The inspectorate said it will take responsibility for early years inspections from April next year, when existing contracts with third-party providers come to an end. Two companies, Tribal and Prospects, have inspected early years settings on Ofsted’s behalf since 2010.
Ofsted said the move will give it full control over the selection, training and management of inspections, and oversight of the quality of inspections. There has been growing pressure from the sector in recent years for Ofsted to take early years inspections back in-house, amid concerns about the consistency and quality of inspections by third-party providers.
Last September, Ofsted chief Sir Michael Wilshaw told MPs he was "committed" to bringing early years inspections in-house. Nick Jackson, Ofsted’s director of corporate services, said that with the contracts coming to an end, it is the “right time” to consider next steps.
“We have decided that early years inspection should be brought in line with schools and further education and skills, with Ofsted directly managing all inspections," he said.
“With our experience of bringing schools and further education inspections under our control, we are confident that we can manage this transition smoothly.”
Neil Leitch, chief executive of the Pre-school Learning Alliance, said he welcomes the news.
“This decision will not only bring the early years in line with schools and further education, but also help ensure that future early years inspections are of a consistently high standard," he said.
“Having long called for this change, it is very positive to see Ofsted engaging with early years providers, and taking their views and concerns on board. We hope that this approach will continue going forward.”
Purnima Tanuku, chief executive of the National Day Nurseries Association, said the news shows that the sector’s voice “is being heard". She added that Ofsted must assure early years providers that inspections will be of high quality.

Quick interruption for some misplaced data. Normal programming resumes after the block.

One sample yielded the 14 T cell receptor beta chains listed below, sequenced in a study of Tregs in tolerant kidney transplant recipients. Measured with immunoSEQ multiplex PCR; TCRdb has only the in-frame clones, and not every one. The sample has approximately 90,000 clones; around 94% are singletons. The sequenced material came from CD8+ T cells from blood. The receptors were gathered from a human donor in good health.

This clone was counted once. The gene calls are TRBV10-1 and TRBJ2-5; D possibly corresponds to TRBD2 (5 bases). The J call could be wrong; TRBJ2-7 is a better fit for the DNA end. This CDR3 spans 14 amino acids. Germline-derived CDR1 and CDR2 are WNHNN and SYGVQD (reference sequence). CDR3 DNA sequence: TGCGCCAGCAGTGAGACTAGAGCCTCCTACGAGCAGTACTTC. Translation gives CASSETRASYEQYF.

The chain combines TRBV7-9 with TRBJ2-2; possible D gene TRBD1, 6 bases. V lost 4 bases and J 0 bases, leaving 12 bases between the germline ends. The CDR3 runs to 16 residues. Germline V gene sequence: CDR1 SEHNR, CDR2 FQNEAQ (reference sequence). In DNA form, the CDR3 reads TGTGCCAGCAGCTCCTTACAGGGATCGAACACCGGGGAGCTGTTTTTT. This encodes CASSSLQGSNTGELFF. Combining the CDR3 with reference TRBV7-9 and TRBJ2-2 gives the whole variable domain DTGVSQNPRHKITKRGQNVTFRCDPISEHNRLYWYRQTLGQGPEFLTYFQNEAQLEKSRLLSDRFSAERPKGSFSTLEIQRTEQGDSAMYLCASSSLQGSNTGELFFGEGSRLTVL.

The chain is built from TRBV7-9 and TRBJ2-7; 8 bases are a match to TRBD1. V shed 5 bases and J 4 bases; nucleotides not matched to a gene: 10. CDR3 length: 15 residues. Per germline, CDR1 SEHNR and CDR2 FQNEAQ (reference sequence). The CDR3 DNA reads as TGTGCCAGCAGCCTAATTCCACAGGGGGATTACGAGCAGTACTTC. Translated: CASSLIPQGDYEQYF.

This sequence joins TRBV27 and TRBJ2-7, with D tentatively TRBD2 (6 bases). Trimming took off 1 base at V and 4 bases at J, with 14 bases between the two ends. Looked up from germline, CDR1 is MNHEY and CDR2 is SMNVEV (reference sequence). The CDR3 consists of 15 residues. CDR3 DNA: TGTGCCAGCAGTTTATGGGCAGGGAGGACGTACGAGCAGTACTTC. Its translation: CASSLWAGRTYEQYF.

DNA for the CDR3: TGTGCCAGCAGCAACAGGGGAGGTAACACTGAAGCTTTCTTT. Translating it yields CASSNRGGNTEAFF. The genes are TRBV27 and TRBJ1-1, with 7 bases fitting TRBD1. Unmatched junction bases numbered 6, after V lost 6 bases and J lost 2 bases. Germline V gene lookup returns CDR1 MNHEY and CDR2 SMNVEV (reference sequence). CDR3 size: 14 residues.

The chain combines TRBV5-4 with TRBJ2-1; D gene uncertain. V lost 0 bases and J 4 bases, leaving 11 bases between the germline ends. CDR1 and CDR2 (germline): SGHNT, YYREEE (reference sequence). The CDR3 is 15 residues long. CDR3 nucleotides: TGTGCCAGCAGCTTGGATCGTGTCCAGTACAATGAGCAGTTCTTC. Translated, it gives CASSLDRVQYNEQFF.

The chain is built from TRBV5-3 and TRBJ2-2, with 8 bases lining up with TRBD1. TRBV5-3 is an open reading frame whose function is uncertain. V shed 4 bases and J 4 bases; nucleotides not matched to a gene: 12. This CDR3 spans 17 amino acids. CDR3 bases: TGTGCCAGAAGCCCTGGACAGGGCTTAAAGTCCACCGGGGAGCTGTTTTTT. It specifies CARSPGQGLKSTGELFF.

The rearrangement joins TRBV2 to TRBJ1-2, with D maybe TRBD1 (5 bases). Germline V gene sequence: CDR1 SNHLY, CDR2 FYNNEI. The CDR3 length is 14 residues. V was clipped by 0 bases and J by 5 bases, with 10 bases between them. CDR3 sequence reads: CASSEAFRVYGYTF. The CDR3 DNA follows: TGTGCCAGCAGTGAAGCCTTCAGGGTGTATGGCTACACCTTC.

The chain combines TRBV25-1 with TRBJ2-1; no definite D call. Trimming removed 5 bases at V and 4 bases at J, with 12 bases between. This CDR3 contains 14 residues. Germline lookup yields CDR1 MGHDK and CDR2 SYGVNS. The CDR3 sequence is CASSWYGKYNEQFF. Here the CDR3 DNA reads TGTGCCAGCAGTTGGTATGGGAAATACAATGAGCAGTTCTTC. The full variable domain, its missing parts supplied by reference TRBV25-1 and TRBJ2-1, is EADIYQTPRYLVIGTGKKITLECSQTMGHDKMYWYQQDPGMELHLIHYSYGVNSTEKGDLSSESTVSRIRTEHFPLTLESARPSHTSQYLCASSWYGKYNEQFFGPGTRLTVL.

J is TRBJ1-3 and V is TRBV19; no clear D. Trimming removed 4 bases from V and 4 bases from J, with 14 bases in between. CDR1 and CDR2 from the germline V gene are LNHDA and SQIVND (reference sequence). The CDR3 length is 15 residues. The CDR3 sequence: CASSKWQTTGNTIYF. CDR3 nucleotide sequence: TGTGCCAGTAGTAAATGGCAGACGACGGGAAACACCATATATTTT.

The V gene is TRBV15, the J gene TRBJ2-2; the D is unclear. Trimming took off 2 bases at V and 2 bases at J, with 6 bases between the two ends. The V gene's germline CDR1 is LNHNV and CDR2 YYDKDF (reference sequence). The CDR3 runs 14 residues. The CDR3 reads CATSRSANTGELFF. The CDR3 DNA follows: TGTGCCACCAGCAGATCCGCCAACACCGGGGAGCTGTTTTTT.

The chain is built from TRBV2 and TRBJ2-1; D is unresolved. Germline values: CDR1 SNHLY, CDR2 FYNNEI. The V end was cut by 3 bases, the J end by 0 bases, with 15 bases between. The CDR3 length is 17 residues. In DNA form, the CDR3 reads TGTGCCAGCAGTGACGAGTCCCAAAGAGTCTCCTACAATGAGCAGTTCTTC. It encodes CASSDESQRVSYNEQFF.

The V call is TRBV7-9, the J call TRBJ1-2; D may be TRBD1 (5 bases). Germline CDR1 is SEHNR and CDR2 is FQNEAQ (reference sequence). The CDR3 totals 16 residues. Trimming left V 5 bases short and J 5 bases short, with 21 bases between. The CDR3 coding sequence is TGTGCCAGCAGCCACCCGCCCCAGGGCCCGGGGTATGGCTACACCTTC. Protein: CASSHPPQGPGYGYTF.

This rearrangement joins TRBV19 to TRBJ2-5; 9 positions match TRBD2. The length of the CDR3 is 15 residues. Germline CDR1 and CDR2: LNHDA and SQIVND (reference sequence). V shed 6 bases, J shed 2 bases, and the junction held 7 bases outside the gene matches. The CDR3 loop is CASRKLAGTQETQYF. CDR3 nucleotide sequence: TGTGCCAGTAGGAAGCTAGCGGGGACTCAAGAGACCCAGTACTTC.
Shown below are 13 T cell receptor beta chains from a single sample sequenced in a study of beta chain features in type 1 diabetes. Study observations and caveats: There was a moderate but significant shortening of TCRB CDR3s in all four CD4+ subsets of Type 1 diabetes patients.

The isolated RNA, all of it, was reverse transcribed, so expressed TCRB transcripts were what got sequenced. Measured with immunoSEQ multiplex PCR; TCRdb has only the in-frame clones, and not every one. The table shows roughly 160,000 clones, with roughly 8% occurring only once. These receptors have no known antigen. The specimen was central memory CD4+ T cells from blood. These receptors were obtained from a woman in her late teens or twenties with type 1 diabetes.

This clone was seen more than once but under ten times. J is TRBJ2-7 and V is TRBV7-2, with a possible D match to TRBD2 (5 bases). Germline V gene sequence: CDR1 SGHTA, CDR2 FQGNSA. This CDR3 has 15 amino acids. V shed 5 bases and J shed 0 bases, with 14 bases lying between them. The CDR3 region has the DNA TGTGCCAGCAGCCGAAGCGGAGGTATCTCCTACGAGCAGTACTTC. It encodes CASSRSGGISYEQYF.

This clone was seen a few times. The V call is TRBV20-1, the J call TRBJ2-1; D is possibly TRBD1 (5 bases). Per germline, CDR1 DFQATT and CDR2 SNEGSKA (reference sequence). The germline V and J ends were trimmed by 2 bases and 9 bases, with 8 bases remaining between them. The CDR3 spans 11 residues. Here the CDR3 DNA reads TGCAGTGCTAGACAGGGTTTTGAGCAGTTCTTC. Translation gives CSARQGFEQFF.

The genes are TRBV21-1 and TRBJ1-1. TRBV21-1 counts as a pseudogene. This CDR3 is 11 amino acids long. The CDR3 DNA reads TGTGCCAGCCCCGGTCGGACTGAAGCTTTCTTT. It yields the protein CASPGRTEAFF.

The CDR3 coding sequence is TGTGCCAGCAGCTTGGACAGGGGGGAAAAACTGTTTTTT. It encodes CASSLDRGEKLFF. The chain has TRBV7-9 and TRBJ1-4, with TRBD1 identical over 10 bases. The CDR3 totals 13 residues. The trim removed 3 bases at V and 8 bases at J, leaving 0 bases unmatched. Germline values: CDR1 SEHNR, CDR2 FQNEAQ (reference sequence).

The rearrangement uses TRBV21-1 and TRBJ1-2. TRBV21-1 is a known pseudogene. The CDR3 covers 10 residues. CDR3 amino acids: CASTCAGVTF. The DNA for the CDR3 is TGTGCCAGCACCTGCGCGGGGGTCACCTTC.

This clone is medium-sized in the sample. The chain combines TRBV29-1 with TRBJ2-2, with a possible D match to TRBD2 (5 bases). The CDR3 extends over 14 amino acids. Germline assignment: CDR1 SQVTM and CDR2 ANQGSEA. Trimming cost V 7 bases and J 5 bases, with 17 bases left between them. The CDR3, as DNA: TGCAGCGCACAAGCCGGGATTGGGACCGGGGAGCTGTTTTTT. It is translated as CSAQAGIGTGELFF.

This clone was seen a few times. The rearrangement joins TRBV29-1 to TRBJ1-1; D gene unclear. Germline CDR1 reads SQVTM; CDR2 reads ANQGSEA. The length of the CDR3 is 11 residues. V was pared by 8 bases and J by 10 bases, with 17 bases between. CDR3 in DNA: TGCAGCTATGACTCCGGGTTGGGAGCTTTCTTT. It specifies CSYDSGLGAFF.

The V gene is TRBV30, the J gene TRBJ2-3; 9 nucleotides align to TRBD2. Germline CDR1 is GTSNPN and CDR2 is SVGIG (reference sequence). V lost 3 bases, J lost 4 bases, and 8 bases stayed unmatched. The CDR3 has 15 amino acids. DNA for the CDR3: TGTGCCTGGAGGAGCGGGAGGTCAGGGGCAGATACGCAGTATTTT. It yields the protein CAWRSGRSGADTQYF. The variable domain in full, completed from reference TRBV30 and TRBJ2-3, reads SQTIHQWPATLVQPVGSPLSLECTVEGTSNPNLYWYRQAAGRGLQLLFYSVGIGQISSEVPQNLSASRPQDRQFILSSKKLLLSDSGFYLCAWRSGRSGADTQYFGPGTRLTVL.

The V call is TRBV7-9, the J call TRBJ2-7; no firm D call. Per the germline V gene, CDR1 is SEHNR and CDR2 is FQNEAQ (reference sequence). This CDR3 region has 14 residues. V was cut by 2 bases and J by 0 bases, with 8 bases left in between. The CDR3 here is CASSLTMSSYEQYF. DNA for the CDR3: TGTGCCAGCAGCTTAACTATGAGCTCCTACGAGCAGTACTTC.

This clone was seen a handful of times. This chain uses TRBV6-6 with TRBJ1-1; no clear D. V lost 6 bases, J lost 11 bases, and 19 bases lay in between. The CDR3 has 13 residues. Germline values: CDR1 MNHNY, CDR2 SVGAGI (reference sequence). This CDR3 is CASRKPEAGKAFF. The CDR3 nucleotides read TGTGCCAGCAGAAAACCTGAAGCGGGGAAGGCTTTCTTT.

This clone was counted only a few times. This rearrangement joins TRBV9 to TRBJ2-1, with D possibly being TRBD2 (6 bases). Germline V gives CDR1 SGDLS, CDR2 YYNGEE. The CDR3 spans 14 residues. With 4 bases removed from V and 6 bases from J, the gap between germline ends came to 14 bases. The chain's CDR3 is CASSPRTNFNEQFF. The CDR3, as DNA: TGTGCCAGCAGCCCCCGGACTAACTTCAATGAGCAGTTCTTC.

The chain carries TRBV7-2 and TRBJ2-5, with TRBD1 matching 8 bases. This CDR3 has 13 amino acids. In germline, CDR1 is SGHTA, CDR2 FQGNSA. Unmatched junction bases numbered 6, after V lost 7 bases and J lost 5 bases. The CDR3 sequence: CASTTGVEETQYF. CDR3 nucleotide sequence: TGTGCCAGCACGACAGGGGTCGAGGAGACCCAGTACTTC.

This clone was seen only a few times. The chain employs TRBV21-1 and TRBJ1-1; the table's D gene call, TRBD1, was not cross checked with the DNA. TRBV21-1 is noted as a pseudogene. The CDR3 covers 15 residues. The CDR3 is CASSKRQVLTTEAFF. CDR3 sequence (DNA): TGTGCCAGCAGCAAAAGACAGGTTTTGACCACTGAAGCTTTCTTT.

“Going forward, early years providers want to be assured of consistent, robust inspection and the recruitment, training and oversight of inspectors is crucial to this," she said.
"A vital component of competency for inspectors is having relevant early years leadership experience.”
Liz Bayram, chief executive of Pacey, said her charity is “delighted” by the announcement.
"This measure will go a long way to help restore confidence in the inspection process among childcare professionals," she said.
"Pacey will work hard to support Ofsted in how it implements this decision over the next two years, given it is something our members have wanted for a long time.”
Imelda Redmond, chief executive of 4Children, said bringing early years inspections in-house will reassure parents and providers.
“High-quality early years care and education can make or break a child’s future prospects," she said.
"Those who enter the school system at a disadvantage face a lifetime of playing catch up. Today’s news that inspections of early years providers will be delivered directly by Ofsted, bringing them into line with schools, should offer welcome reassurance to parents and providers."